Featured Videos

from AP, Reuters, AFP, and other news services

We've Got Mites Living In Our Faces And So Do You

We've Got Mites Living In Our Faces And So Do You

Newsy (Aug. 30, 2014) A new study suggests 100 percent of adult humans (those over 18 years of age) have Demodex mites living in their faces. Video provided by Newsy
Powered by NewsLook.com
Liberia Continues Fight Against Ebola

Liberia Continues Fight Against Ebola

AFP (Aug. 30, 2014) Authorities in Liberia try to stem the spread of the Ebola epidemic by raising awareness and setting up sanitation units for people to wash their hands. Duration: 00:41 Video provided by AFP
Powered by NewsLook.com
California Passes 'yes-Means-Yes' Campus Sexual Assault Bill

California Passes 'yes-Means-Yes' Campus Sexual Assault Bill

Reuters - US Online Video (Aug. 30, 2014) California lawmakers pass a bill requiring universities to adopt "affirmative consent" language in their definitions of consensual sex, part of a nationwide drive to curb sexual assault on campuses. Linda So reports. Video provided by Reuters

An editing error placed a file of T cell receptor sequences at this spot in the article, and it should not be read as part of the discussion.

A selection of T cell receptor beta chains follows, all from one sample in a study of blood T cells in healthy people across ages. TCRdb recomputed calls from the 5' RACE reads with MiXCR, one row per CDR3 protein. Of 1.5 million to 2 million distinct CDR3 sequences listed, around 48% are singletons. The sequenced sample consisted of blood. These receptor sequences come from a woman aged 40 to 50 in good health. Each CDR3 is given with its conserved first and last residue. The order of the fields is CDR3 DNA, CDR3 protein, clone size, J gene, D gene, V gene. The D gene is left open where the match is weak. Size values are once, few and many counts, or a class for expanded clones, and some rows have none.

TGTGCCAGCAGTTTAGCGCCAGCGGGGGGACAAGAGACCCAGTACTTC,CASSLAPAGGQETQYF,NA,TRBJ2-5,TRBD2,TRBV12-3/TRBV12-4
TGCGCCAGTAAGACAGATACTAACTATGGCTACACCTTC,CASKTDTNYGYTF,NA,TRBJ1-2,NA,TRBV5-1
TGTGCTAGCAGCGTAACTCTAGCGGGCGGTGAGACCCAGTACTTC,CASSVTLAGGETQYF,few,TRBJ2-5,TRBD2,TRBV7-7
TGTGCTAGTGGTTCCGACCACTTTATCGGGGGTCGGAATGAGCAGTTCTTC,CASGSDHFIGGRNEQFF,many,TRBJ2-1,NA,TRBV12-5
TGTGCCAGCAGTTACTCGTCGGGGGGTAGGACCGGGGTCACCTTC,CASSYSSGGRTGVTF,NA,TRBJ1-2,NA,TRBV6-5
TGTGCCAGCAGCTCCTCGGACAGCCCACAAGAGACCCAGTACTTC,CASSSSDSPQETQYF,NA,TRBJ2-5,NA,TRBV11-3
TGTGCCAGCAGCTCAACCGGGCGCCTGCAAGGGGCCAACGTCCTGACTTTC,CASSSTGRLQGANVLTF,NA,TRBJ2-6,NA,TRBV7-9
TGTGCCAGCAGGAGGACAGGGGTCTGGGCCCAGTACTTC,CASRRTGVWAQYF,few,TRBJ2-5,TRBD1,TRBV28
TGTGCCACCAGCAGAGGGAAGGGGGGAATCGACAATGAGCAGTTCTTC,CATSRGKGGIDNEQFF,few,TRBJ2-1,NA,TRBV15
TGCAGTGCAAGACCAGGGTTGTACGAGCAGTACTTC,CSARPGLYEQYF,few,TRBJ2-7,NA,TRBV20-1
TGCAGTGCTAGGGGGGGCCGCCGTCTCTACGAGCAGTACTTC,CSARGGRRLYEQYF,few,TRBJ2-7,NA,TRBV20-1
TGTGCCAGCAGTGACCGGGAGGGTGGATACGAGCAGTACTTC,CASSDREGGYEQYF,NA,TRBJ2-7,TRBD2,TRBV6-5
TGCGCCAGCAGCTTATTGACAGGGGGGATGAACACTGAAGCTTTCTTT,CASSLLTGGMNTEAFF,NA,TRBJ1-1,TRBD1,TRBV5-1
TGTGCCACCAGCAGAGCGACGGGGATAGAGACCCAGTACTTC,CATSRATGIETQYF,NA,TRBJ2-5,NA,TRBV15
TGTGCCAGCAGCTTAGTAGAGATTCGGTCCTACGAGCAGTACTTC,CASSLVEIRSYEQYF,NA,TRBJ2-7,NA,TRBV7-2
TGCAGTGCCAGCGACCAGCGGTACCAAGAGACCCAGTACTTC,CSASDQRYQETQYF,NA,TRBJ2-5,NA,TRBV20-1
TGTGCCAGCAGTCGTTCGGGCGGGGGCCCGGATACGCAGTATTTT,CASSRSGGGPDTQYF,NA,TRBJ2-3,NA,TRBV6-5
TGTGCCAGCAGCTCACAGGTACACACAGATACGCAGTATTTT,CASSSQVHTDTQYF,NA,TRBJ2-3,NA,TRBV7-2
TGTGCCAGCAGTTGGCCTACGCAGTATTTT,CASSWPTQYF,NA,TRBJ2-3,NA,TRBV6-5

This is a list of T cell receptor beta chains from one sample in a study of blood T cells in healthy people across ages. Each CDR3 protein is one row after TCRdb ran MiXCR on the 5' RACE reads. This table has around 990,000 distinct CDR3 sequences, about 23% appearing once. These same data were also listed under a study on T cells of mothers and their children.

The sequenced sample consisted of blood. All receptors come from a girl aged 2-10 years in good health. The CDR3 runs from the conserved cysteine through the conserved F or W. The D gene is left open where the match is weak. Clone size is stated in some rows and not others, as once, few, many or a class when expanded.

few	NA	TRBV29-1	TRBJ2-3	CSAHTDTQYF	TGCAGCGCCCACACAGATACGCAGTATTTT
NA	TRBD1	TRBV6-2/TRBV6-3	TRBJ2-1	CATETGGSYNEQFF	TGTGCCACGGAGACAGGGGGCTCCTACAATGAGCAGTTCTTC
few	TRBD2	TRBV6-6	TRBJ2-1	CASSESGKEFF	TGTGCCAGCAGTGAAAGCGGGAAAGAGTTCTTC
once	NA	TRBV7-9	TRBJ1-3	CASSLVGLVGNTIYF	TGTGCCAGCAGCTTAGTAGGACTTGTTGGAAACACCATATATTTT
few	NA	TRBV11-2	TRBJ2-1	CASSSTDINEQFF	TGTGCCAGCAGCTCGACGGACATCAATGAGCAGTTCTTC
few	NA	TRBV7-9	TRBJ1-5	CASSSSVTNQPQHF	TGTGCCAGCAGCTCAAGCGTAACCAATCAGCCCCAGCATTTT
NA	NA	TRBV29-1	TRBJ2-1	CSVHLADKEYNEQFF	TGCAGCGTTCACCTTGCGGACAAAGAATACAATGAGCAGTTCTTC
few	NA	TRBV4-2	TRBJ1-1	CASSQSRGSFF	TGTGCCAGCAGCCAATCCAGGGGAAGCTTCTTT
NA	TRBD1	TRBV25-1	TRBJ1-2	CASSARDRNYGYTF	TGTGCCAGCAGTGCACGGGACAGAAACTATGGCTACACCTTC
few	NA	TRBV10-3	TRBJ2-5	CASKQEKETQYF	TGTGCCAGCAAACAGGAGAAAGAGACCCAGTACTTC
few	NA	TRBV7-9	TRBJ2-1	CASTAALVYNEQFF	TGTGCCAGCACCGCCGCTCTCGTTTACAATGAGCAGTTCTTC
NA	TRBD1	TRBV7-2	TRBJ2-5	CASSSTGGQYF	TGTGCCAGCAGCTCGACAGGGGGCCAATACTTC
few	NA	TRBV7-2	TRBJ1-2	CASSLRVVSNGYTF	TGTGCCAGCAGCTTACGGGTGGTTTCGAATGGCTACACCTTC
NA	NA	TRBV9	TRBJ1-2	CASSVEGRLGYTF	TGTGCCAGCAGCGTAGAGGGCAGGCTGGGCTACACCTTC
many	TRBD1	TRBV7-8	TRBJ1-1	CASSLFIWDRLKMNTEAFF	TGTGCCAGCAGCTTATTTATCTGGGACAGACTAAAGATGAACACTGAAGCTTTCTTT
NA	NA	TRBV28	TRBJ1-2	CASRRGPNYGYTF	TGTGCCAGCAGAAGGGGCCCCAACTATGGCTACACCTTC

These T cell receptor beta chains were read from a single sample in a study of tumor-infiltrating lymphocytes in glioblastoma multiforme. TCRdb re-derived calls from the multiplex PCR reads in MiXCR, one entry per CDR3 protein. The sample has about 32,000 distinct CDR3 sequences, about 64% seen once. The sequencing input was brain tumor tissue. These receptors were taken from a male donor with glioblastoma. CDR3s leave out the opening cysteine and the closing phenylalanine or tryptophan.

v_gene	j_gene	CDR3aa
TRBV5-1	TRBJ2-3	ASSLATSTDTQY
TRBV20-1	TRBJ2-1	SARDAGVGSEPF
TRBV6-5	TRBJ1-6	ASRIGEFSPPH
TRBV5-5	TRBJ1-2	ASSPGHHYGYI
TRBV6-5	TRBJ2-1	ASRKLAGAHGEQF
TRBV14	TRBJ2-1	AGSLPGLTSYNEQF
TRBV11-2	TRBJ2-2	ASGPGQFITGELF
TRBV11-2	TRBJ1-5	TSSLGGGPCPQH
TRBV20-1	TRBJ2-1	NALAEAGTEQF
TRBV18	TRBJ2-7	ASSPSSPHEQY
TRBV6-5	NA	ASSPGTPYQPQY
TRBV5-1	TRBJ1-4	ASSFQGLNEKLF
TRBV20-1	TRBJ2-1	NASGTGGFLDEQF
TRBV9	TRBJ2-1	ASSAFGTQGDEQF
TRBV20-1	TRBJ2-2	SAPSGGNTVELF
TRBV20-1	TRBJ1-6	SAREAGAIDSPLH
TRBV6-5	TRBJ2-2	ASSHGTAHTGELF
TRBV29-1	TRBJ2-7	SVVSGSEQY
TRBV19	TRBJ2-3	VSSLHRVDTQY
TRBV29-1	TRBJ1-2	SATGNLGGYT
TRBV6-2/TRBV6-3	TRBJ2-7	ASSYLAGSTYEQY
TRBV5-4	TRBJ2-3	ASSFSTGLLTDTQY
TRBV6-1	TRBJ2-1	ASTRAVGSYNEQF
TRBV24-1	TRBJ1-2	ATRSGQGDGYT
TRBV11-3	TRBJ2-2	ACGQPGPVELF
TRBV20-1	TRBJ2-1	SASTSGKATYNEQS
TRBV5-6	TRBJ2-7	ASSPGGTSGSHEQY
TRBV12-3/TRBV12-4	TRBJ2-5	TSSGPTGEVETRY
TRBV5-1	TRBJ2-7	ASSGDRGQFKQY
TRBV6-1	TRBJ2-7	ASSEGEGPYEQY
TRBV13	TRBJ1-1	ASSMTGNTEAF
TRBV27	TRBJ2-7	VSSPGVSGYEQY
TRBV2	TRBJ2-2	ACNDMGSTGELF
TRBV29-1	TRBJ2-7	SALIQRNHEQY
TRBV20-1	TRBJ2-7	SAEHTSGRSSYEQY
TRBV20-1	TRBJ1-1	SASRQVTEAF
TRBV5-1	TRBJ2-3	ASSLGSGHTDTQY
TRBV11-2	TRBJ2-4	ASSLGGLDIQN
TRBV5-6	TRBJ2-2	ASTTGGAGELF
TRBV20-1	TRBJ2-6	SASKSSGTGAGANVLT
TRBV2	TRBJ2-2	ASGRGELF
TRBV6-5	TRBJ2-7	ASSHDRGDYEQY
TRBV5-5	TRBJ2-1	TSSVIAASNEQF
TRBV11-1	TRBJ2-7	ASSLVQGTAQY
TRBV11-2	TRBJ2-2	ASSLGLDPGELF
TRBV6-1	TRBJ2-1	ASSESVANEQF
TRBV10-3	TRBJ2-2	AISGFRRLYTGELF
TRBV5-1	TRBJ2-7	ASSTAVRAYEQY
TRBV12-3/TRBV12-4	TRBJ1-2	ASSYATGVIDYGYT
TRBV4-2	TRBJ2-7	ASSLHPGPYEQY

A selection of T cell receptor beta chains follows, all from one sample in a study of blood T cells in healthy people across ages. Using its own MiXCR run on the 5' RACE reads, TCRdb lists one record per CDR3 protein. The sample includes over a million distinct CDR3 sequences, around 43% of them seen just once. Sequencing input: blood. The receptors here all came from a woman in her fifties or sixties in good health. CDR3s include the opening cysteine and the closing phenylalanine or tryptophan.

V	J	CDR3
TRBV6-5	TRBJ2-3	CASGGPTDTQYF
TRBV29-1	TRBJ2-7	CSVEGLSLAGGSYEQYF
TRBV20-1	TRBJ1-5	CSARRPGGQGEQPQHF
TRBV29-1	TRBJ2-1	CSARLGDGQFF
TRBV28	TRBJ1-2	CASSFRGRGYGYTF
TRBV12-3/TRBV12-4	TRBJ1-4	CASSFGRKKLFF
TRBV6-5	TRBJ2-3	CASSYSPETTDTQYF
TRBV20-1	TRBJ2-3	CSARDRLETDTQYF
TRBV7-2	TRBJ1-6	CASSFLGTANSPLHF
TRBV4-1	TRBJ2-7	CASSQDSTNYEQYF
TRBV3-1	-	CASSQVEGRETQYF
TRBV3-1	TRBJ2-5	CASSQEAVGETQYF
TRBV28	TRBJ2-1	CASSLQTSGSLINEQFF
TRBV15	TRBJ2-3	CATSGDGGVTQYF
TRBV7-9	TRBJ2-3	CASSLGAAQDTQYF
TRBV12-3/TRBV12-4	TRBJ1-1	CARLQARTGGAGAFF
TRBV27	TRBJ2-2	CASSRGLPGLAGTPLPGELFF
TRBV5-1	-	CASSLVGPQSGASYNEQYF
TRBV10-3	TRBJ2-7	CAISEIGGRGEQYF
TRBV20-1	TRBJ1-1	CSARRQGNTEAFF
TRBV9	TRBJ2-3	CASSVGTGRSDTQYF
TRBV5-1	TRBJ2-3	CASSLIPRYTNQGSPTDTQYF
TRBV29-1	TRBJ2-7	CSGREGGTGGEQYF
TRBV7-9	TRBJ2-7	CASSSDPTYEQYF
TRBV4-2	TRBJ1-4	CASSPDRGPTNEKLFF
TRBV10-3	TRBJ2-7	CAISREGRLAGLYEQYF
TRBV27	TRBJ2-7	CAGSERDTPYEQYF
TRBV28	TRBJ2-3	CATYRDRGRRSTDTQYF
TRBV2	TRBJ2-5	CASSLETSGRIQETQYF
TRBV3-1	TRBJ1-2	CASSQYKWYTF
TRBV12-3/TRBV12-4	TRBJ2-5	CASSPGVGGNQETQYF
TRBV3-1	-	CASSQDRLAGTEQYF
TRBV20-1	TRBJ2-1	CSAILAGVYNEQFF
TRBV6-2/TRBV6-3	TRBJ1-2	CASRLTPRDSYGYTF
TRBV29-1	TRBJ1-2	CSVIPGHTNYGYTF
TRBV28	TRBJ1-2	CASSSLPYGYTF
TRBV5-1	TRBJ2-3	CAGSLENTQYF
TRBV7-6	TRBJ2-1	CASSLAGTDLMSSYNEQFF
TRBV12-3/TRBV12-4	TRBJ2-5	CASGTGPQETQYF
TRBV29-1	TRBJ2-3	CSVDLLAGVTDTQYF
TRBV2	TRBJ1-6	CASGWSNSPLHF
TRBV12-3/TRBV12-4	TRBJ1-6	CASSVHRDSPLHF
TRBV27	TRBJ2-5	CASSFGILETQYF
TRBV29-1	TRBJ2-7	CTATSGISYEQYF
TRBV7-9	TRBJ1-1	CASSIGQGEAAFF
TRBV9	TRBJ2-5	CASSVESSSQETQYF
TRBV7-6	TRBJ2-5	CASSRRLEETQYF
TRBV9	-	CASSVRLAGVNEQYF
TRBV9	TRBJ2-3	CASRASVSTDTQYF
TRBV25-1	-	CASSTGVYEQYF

Powered by NewsLook.com
3 Things To Know About The Ebola Outbreak's Progression

3 Things To Know About The Ebola Outbreak's Progression

Newsy (Aug. 29, 2014) Here are three things you need to know about the deadly Ebola outbreak's progression this week. Video provided by Newsy
Powered by NewsLook.com

Search ScienceDaily

Number of stories in archives: 140,361

Find with keyword(s):
Enter a keyword or phrase to search ScienceDaily for related topics and research stories.

Save/Print:
Share:

Breaking News:
from the past week

In Other News

... from NewsDaily.com

Science News

Health News

Environment News

Technology News



Save/Print:
Share:

Free Subscriptions


Get the latest science news with ScienceDaily's free email newsletters, updated daily and weekly. Or view hourly updated newsfeeds in your RSS reader:

Get Social & Mobile


Keep up to date with the latest news from ScienceDaily via social networks and mobile apps:

Have Feedback?


Tell us what you think of ScienceDaily -- we welcome both positive and negative comments. Have any problems using the site? Questions?
Mobile: iPhone Android Web
Follow: Facebook Twitter Google+
Subscribe: RSS Feeds Email Newsletters
Latest Headlines Health & Medicine Mind & Brain Space & Time Matter & Energy Computers & Math Plants & Animals Earth & Climate Fossils & Ruins